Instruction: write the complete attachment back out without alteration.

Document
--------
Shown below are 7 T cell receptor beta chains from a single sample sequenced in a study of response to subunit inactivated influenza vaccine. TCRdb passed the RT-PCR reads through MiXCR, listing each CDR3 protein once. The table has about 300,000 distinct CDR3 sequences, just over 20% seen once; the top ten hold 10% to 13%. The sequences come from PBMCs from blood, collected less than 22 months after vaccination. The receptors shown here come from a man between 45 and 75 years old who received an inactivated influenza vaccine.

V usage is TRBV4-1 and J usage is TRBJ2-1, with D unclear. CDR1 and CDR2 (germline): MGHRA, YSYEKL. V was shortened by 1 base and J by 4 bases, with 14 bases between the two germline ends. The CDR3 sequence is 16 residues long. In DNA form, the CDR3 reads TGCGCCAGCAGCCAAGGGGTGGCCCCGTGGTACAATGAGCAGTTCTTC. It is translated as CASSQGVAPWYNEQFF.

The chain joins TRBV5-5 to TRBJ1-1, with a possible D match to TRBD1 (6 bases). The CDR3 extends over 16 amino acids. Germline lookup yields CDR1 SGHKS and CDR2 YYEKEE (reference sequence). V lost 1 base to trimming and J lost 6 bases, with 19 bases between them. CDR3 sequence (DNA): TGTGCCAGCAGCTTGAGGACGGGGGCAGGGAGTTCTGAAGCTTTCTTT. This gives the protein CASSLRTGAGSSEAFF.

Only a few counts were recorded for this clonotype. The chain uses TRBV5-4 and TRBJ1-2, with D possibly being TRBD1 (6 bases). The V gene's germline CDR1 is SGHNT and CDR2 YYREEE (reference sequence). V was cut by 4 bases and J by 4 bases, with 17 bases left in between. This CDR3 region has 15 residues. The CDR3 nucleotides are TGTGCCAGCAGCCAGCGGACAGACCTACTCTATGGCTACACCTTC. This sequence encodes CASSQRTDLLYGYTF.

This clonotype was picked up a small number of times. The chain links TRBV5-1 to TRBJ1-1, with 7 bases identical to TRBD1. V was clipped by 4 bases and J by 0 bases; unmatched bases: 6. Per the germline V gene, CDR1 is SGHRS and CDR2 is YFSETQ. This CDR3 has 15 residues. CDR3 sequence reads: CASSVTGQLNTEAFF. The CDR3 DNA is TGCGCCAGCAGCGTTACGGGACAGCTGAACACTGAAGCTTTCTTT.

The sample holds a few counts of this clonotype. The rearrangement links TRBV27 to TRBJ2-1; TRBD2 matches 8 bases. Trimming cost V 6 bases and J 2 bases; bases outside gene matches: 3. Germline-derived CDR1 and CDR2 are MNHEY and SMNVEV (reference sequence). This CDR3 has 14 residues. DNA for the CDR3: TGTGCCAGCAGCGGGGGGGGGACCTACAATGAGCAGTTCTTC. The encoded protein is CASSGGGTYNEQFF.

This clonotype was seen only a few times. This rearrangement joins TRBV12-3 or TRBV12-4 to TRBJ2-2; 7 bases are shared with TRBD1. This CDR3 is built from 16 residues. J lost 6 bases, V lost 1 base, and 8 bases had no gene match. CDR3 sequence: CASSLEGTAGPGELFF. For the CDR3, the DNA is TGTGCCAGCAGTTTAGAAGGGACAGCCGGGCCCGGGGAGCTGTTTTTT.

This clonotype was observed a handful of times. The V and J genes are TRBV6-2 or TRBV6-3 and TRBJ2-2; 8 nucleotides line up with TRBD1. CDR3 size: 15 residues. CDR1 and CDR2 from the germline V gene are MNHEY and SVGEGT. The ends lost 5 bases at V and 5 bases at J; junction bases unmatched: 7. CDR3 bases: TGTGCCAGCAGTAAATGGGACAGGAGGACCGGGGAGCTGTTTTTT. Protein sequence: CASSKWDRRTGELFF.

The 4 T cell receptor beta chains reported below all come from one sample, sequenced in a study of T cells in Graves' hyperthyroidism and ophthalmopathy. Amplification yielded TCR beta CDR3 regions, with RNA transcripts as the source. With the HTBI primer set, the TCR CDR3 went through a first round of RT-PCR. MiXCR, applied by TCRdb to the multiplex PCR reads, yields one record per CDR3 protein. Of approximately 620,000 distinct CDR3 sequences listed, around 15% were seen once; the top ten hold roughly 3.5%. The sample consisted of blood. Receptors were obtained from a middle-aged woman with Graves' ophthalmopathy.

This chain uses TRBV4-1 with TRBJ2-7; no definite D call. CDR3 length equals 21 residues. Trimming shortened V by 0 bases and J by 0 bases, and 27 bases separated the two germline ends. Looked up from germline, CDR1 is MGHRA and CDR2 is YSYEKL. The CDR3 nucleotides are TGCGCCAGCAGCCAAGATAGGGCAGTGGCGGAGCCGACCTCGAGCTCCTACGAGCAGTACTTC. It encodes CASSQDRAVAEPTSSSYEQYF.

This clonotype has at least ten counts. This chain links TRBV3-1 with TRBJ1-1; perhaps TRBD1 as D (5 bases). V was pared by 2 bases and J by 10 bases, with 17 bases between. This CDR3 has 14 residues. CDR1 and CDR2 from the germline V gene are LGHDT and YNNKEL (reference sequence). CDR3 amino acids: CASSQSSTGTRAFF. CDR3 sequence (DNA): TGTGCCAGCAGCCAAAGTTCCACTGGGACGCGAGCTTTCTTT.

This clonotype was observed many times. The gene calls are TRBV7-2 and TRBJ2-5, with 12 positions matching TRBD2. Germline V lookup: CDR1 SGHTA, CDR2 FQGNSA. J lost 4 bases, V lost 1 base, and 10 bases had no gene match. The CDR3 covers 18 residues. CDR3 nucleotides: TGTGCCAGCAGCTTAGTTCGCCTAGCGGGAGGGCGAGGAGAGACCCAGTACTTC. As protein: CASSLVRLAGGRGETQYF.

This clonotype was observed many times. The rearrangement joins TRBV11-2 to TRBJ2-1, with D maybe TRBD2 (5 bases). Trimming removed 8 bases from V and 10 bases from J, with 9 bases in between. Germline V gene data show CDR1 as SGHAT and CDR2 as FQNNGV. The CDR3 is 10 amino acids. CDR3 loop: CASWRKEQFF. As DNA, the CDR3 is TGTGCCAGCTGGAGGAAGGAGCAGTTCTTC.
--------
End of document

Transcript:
Shown below are 7 T cell receptor beta chains from a single sample sequenced in a study of response to subunit inactivated influenza vaccine. TCRdb passed the RT-PCR reads through MiXCR, listing each CDR3 protein once. The table has about 300,000 distinct CDR3 sequences, just over 20% seen once; the top ten hold 10% to 13%. The sequences come from PBMCs from blood, collected less than 22 months after vaccination. The receptors shown here come from a man between 45 and 75 years old who received an inactivated influenza vaccine.

V usage is TRBV4-1 and J usage is TRBJ2-1, with D unclear. CDR1 and CDR2 (germline): MGHRA, YSYEKL. V was shortened by 1 base and J by 4 bases, with 14 bases between the two germline ends. The CDR3 sequence is 16 residues long. In DNA form, the CDR3 reads TGCGCCAGCAGCCAAGGGGTGGCCCCGTGGTACAATGAGCAGTTCTTC. It is translated as CASSQGVAPWYNEQFF.

The chain joins TRBV5-5 to TRBJ1-1, with a possible D match to TRBD1 (6 bases). The CDR3 extends over 16 amino acids. Germline lookup yields CDR1 SGHKS and CDR2 YYEKEE (reference sequence). V lost 1 base to trimming and J lost 6 bases, with 19 bases between them. CDR3 sequence (DNA): TGTGCCAGCAGCTTGAGGACGGGGGCAGGGAGTTCTGAAGCTTTCTTT. This gives the protein CASSLRTGAGSSEAFF.

Only a few counts were recorded for this clonotype. The chain uses TRBV5-4 and TRBJ1-2, with D possibly being TRBD1 (6 bases). The V gene's germline CDR1 is SGHNT and CDR2 YYREEE (reference sequence). V was cut by 4 bases and J by 4 bases, with 17 bases left in between. This CDR3 region has 15 residues. The CDR3 nucleotides are TGTGCCAGCAGCCAGCGGACAGACCTACTCTATGGCTACACCTTC. This sequence encodes CASSQRTDLLYGYTF.

This clonotype was picked up a small number of times. The chain links TRBV5-1 to TRBJ1-1, with 7 bases identical to TRBD1. V was clipped by 4 bases and J by 0 bases; unmatched bases: 6. Per the germline V gene, CDR1 is SGHRS and CDR2 is YFSETQ. This CDR3 has 15 residues. CDR3 sequence reads: CASSVTGQLNTEAFF. The CDR3 DNA is TGCGCCAGCAGCGTTACGGGACAGCTGAACACTGAAGCTTTCTTT.

The sample holds a few counts of this clonotype. The rearrangement links TRBV27 to TRBJ2-1; TRBD2 matches 8 bases. Trimming cost V 6 bases and J 2 bases; bases outside gene matches: 3. Germline-derived CDR1 and CDR2 are MNHEY and SMNVEV (reference sequence). This CDR3 has 14 residues. DNA for the CDR3: TGTGCCAGCAGCGGGGGGGGGACCTACAATGAGCAGTTCTTC. The encoded protein is CASSGGGTYNEQFF.

This clonotype was seen only a few times. This rearrangement joins TRBV12-3 or TRBV12-4 to TRBJ2-2; 7 bases are shared with TRBD1. This CDR3 is built from 16 residues. J lost 6 bases, V lost 1 base, and 8 bases had no gene match. CDR3 sequence: CASSLEGTAGPGELFF. For the CDR3, the DNA is TGTGCCAGCAGTTTAGAAGGGACAGCCGGGCCCGGGGAGCTGTTTTTT.

This clonotype was observed a handful of times. The V and J genes are TRBV6-2 or TRBV6-3 and TRBJ2-2; 8 nucleotides line up with TRBD1. CDR3 size: 15 residues. CDR1 and CDR2 from the germline V gene are MNHEY and SVGEGT. The ends lost 5 bases at V and 5 bases at J; junction bases unmatched: 7. CDR3 bases: TGTGCCAGCAGTAAATGGGACAGGAGGACCGGGGAGCTGTTTTTT. Protein sequence: CASSKWDRRTGELFF.

The 4 T cell receptor beta chains reported below all come from one sample, sequenced in a study of T cells in Graves' hyperthyroidism and ophthalmopathy. Amplification yielded TCR beta CDR3 regions, with RNA transcripts as the source. With the HTBI primer set, the TCR CDR3 went through a first round of RT-PCR. MiXCR, applied by TCRdb to the multiplex PCR reads, yields one record per CDR3 protein. Of approximately 620,000 distinct CDR3 sequences listed, around 15% were seen once; the top ten hold roughly 3.5%. The sample consisted of blood. Receptors were obtained from a middle-aged woman with Graves' ophthalmopathy.

This chain uses TRBV4-1 with TRBJ2-7; no definite D call. CDR3 length equals 21 residues. Trimming shortened V by 0 bases and J by 0 bases, and 27 bases separated the two germline ends. Looked up from germline, CDR1 is MGHRA and CDR2 is YSYEKL. The CDR3 nucleotides are TGCGCCAGCAGCCAAGATAGGGCAGTGGCGGAGCCGACCTCGAGCTCCTACGAGCAGTACTTC. It encodes CASSQDRAVAEPTSSSYEQYF.

This clonotype has at least ten counts. This chain links TRBV3-1 with TRBJ1-1; perhaps TRBD1 as D (5 bases). V was pared by 2 bases and J by 10 bases, with 17 bases between. This CDR3 has 14 residues. CDR1 and CDR2 from the germline V gene are LGHDT and YNNKEL (reference sequence). CDR3 amino acids: CASSQSSTGTRAFF. CDR3 sequence (DNA): TGTGCCAGCAGCCAAAGTTCCACTGGGACGCGAGCTTTCTTT.

This clonotype was observed many times. The gene calls are TRBV7-2 and TRBJ2-5, with 12 positions matching TRBD2. Germline V lookup: CDR1 SGHTA, CDR2 FQGNSA. J lost 4 bases, V lost 1 base, and 10 bases had no gene match. The CDR3 covers 18 residues. CDR3 nucleotides: TGTGCCAGCAGCTTAGTTCGCCTAGCGGGAGGGCGAGGAGAGACCCAGTACTTC. As protein: CASSLVRLAGGRGETQYF.

This clonotype was observed many times. The rearrangement joins TRBV11-2 to TRBJ2-1, with D maybe TRBD2 (5 bases). Trimming removed 8 bases from V and 10 bases from J, with 9 bases in between. Germline V gene data show CDR1 as SGHAT and CDR2 as FQNNGV. The CDR3 is 10 amino acids. CDR3 loop: CASWRKEQFF. As DNA, the CDR3 is TGTGCCAGCTGGAGGAAGGAGCAGTTCTTC.